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Iatmul Orator's Stool from middle Sepik River

Iatmul Orator's Stool from middle Sepik River
Iatmul Orator's Stool from middle Sepik River
Iatmul Orator's Stool from middle Sepik River
Iatmul Orator's Stool from middle Sepik River
Iatmul Orator's Stool from middle Sepik River
Iatmul Orator's Stool from middle Sepik River
Iatmul Orator's Stool from middle Sepik River
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Orator's Stool (teket or kawa rigit).  Iatmul people, Middle Sepik River, Papua New Guinea, mid-20th cent.
Caeved from single piece of wood, with organic pigments, shell eyes and pendants, fibre attachments.
(36 1/2" h. x 20" w. x 20" d.)
ex - collection of George Zafero, collected c.1970s.
Note:  Due to size and weight, this piece will require custom art handling/packing/shipping, or direct pick-up by buyer.  Please inquire for an estimate.

The latmul language group occupies the main part of the middle Sepik River. It is mainly through its prolific and varied art that the whole of the art of the Sepik River has become better known.

Generally, each main ceremonial house has a 'teket', which is used in much the same way as a lectern during formal discussions. The man speaking stands beside or behind the stool and emphasizes his points by beating the stool with three bunches of leaves which are provided. The head is set up on the shoulders, the face is rounder, the transition between brow and eyes is not clear-cut, the eyes are circular, the mouth is large, showing teeth (also found on some Yuat River figures). The nose, with its wide nostrils is emphasized by the vertical line rather than the carving. The roundness of the face at top and bottom is carried though the whole conception of the figure including such details as the pectoral muscles. The holes at the side of the head are for ties of string fibre to hold a small band of cane to which decorations were attached. There are the remains of red paint on the legs. The face itself is painted white, with red at the cheeks and mouth with the darker linear decoration being the wood itself. In Iatmul society it was the privilege of homicides only to paint their faces white and black. The 'teket' "are sacred and must not be casually touched and are not used as seats" (Gregory Bateson, 'Social structure of the Iatmul people of the Sepik River', Oceania, 2: 289, 260, plate 1, 1932).

Above text from AJ Tuckson, 'Some Sepik River art from the collection', Art Gallery New South Wales Quarterly, vol 13, no 3, 1972, pg. 671


This object was made by a member of the Iatmul [YAHT-mool] cultural group from the Middle Sepik region of Papua New Guinea (part of Melanesia). The religious life of the Sepik River was dominated by men’s societies, and wood carving of this kind was done exclusively by men. The artist who created this Orator’s Stool began by cutting the shape out of a large piece of wood. He then used sharp objects like obsidian knives or rodents’ teeth to further shape the figure and to carve details. To decorate the figure, he attached raffia around its waist, wrists, and ankles. He used feathers and shells to ornament the head. It’s possible that the artist painted the figure with charcoal, lime, or ochre.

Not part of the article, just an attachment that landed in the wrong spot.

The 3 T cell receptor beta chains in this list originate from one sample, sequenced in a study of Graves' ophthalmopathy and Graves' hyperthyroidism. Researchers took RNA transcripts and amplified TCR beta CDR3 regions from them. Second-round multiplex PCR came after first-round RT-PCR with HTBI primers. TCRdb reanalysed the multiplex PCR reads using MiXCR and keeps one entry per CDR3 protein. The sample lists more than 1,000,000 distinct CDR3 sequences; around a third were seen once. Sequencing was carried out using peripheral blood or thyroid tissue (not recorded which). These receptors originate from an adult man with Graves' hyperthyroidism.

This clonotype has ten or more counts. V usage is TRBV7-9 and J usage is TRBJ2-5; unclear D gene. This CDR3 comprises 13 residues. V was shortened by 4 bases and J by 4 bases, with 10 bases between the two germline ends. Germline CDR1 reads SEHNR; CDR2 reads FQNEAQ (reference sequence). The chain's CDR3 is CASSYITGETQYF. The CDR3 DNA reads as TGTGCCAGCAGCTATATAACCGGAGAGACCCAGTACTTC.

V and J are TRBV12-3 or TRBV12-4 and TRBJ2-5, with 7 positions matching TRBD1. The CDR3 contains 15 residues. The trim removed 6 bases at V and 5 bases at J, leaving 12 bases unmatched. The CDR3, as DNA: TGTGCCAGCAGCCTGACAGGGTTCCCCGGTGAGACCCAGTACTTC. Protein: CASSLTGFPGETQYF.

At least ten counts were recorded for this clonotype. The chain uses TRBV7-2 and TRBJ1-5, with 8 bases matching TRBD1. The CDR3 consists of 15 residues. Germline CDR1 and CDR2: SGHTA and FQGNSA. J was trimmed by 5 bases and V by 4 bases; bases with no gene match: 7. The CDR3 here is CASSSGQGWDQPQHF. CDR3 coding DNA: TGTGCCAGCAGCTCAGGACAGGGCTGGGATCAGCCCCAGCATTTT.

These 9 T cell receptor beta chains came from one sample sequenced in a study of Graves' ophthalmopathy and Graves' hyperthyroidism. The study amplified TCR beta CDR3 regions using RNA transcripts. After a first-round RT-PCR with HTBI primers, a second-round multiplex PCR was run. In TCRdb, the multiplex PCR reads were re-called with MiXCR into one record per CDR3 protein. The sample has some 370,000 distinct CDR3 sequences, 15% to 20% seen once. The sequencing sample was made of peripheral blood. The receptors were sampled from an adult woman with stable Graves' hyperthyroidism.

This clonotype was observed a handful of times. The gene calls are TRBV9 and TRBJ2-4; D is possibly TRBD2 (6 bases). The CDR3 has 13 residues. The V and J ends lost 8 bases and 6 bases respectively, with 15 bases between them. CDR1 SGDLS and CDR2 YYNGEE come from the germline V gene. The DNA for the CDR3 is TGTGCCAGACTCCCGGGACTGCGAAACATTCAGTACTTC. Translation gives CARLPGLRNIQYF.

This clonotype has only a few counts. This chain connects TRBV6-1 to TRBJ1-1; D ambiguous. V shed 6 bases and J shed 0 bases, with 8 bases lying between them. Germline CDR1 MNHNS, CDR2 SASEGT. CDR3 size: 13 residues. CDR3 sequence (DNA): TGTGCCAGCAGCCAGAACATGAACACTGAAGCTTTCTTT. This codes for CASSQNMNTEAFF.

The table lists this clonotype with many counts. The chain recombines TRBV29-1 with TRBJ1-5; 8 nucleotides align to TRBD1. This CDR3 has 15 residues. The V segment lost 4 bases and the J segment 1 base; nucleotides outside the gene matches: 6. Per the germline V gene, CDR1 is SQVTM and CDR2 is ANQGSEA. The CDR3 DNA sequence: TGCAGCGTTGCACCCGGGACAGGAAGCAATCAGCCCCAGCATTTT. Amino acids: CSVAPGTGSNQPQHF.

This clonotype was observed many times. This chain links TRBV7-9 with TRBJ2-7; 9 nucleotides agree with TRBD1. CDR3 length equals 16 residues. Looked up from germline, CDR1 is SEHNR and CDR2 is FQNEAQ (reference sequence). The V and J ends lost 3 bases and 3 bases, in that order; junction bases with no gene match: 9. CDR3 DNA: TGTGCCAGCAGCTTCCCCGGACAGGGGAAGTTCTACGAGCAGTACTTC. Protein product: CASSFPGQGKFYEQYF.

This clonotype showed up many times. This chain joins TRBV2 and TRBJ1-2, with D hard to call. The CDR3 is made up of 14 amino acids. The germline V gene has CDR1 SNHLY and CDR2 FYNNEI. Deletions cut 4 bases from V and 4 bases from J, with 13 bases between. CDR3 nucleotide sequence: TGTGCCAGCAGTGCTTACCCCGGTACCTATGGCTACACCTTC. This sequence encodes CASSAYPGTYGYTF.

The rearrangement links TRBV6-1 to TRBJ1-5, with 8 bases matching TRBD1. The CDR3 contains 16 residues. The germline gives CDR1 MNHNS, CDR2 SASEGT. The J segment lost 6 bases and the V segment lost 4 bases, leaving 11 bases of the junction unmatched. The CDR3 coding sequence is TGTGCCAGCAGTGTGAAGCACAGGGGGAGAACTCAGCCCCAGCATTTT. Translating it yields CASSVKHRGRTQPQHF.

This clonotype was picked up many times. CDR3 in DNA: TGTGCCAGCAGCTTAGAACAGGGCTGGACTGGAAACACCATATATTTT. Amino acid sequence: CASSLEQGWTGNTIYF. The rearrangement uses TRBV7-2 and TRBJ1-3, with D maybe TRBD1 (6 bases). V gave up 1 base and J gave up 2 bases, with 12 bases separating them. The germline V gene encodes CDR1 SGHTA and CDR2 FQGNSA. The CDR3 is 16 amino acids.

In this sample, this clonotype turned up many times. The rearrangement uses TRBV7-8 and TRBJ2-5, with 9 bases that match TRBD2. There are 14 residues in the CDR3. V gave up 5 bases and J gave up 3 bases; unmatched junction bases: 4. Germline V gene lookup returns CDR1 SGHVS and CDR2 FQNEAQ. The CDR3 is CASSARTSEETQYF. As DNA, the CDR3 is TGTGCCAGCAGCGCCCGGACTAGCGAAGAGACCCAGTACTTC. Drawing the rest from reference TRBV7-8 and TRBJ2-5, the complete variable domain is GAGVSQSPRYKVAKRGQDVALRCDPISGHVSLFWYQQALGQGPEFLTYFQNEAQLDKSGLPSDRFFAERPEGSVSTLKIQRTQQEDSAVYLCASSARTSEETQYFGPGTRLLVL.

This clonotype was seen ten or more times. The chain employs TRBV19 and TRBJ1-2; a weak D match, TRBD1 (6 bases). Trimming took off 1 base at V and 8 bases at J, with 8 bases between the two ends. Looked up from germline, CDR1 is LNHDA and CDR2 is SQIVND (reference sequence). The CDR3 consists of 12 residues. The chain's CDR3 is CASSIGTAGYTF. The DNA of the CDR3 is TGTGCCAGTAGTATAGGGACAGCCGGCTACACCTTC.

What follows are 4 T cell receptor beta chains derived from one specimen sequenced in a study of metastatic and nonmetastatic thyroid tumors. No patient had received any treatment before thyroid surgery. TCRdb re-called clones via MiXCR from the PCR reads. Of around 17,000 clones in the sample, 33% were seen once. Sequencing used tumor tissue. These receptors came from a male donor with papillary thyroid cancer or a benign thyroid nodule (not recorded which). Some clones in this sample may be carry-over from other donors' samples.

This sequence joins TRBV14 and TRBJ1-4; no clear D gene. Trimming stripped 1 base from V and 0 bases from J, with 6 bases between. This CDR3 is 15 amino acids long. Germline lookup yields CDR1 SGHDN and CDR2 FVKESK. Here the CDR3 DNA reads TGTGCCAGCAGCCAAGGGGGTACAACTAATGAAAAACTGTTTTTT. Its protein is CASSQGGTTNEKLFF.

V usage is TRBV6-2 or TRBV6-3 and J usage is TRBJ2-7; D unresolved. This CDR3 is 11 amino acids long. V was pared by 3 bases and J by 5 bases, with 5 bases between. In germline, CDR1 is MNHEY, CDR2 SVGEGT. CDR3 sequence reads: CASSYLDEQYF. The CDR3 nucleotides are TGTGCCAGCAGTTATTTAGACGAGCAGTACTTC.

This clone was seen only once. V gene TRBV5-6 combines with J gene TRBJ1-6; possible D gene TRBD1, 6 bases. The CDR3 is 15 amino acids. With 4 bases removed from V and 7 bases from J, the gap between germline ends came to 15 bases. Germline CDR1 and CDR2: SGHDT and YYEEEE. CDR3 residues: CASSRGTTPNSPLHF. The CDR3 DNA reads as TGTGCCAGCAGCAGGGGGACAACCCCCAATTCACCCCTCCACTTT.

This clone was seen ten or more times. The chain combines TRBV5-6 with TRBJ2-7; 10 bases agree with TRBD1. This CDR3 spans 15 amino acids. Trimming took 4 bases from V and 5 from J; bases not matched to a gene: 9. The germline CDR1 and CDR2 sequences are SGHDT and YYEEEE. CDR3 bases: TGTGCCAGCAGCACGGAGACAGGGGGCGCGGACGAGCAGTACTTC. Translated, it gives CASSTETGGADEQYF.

This sculpture would have been kept inside a special house called a Men’s House, where Iatmul ceremonial activities often take place. Typically, each Iatmul community or town contains a few of these buildings, which serve as the center of community and celebration. The buildings are both visually imposing, as well as socially and spiritually influential. Women and uninitiated men are not able to enter the house.


Every Iatmul community has its own ceremonial chair, similar to this one. This Orator’s Stool (also called a “speaking chair”) is not meant to be sat upon, but is used during village meetings, debates, and tribal ceremonies. During a discussion, the speaker stands next to the orator’s stool and hits the top of the stool with a cluster of leaves, sticks, and grass to validate important points in his argument. He also places leaves on the chair to confirm his statements. When the first speaker is finished and all the leaves lay on the chair, the next speaker can begin his address. After all of the speakers have stated their arguments, the village chief hits the chair a few more times and states a decision for all to follow. Orators also use these chairs to tell the comunity about the clan’s history and mythology while hitting the chair with a bundle of leaves to emphasize points.

The human figure is a common form in Sepik River art. As seen in this sculpture, figures were often given an elongated head and torso and short limbs. Special emphasis was placed on the head to show that it is the most important part of the body, where the spirit resides. The artist carved an elongated nose, possibly in imitation of a bird’s beak, and the nose is pierced with ornaments made of bone or boar’s tusk, just as the Iatmul people wear. The incised patterns on the chest and arms represent scarification patterns that would be seen on many Iatmul men. Scarification is part of a young man’s initiation into the men’s secret society and the scars are considered marks of beauty and status.

Above text from description of similar piece at Denver Museum of Art.

SKU: PNG-9503